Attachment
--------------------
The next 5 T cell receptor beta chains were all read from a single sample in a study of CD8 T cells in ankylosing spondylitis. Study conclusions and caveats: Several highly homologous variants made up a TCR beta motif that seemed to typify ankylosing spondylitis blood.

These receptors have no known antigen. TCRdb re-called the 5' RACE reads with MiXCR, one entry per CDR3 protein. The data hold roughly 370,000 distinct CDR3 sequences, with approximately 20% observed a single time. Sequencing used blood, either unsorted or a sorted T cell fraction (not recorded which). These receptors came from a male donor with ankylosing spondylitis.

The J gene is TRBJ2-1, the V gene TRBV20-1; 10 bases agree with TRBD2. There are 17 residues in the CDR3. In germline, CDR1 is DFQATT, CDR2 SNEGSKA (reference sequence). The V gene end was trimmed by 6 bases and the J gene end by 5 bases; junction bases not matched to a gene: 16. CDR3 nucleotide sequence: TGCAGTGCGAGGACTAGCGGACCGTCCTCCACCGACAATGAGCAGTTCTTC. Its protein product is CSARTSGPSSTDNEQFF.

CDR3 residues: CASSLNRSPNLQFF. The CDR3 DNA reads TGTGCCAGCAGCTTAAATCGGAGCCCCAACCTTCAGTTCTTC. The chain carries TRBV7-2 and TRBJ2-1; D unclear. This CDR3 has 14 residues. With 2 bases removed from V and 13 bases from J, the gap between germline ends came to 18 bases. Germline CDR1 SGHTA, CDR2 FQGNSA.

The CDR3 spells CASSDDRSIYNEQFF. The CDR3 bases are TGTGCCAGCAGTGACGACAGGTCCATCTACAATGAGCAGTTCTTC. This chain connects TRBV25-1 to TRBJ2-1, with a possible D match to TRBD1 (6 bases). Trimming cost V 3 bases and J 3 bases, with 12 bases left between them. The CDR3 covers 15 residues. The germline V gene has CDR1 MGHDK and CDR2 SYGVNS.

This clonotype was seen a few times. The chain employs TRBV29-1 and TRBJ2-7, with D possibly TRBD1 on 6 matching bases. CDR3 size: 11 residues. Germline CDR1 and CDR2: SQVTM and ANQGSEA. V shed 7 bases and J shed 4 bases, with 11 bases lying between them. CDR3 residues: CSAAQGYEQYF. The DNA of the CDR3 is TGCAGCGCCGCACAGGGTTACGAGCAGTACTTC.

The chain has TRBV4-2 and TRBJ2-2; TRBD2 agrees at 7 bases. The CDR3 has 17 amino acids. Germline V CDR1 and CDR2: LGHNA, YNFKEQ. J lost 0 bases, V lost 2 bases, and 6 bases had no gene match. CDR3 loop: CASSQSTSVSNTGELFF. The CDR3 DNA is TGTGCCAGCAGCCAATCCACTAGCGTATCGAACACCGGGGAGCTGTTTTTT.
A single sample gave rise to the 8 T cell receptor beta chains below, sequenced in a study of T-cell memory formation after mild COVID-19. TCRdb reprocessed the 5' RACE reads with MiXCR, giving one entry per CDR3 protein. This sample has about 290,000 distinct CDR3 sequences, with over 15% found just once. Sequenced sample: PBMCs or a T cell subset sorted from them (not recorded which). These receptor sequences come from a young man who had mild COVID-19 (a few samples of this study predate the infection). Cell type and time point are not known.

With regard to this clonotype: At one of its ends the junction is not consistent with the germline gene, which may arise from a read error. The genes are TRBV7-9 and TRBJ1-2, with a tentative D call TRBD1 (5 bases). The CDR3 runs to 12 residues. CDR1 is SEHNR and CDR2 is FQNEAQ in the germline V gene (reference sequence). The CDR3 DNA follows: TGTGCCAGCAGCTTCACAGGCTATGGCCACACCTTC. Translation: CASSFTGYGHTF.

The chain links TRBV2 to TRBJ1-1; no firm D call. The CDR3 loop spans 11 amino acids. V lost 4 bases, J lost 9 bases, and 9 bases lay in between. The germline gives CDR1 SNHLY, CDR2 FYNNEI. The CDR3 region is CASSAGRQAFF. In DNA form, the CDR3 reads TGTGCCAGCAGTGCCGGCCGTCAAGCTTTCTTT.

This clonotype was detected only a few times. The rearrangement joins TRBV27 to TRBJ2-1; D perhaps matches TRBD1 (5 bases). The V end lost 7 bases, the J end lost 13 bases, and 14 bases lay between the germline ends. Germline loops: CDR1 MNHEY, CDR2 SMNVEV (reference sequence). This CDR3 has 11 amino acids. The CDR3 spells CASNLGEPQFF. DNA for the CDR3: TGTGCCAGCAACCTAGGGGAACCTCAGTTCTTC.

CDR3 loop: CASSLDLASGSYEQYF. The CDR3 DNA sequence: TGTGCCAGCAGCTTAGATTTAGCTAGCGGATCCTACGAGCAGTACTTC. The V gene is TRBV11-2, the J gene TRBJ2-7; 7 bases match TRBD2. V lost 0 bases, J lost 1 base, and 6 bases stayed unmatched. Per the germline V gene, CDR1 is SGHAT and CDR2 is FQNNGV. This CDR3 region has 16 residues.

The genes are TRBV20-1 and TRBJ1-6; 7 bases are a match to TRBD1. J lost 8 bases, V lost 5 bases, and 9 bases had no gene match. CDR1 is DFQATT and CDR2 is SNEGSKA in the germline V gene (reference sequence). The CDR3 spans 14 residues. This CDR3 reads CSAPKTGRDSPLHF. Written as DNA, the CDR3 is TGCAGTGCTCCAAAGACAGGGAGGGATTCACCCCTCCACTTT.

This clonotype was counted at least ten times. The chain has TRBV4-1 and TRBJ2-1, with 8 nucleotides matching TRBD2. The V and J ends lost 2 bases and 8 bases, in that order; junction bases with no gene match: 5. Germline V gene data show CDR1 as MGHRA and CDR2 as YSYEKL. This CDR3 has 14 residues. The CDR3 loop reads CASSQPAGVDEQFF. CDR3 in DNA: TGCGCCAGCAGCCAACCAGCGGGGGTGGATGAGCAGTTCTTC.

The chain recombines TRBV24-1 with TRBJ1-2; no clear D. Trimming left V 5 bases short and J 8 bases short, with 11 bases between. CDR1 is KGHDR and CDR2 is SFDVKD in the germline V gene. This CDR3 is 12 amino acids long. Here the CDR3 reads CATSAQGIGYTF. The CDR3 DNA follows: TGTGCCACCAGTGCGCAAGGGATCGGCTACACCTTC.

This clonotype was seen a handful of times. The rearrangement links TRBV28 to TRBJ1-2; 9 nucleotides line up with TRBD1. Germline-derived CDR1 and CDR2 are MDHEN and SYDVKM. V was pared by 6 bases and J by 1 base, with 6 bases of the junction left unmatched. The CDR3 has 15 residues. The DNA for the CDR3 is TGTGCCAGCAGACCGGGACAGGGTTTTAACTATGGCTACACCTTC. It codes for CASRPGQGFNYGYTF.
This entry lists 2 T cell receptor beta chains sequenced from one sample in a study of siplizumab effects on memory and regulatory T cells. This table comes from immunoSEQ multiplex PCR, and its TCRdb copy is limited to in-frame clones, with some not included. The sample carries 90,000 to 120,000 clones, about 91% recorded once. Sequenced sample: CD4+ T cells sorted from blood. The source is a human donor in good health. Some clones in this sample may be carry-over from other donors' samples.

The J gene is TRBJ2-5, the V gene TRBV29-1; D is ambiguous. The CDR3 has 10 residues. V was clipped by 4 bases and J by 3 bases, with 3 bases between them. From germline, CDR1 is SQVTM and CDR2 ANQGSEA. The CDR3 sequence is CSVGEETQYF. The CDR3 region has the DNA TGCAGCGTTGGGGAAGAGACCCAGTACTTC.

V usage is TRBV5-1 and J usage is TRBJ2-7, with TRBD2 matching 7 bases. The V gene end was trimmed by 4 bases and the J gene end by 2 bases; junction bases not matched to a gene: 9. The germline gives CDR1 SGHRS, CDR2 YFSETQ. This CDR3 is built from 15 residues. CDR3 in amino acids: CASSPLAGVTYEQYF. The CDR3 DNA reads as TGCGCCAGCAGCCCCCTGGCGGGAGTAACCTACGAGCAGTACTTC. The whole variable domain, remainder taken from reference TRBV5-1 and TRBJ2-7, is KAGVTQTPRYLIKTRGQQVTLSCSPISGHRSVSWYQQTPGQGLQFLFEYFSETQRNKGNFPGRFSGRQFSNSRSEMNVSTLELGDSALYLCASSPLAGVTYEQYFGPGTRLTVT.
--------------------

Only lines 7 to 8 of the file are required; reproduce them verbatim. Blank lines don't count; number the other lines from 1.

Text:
The chain has TRBV4-2 and TRBJ2-2; TRBD2 agrees at 7 bases. The CDR3 has 17 amino acids. Germline V CDR1 and CDR2: LGHNA, YNFKEQ. J lost 0 bases, V lost 2 bases, and 6 bases had no gene match. CDR3 loop: CASSQSTSVSNTGELFF. The CDR3 DNA is TGTGCCAGCAGCCAATCCACTAGCGTATCGAACACCGGGGAGCTGTTTTTT.
A single sample gave rise to the 8 T cell receptor beta chains below, sequenced in a study of T-cell memory formation after mild COVID-19. TCRdb reprocessed the 5' RACE reads with MiXCR, giving one entry per CDR3 protein. This sample has about 290,000 distinct CDR3 sequences, with over 15% found just once. Sequenced sample: PBMCs or a T cell subset sorted from them (not recorded which). These receptor sequences come from a young man who had mild COVID-19 (a few samples of this study predate the infection). Cell type and time point are not known.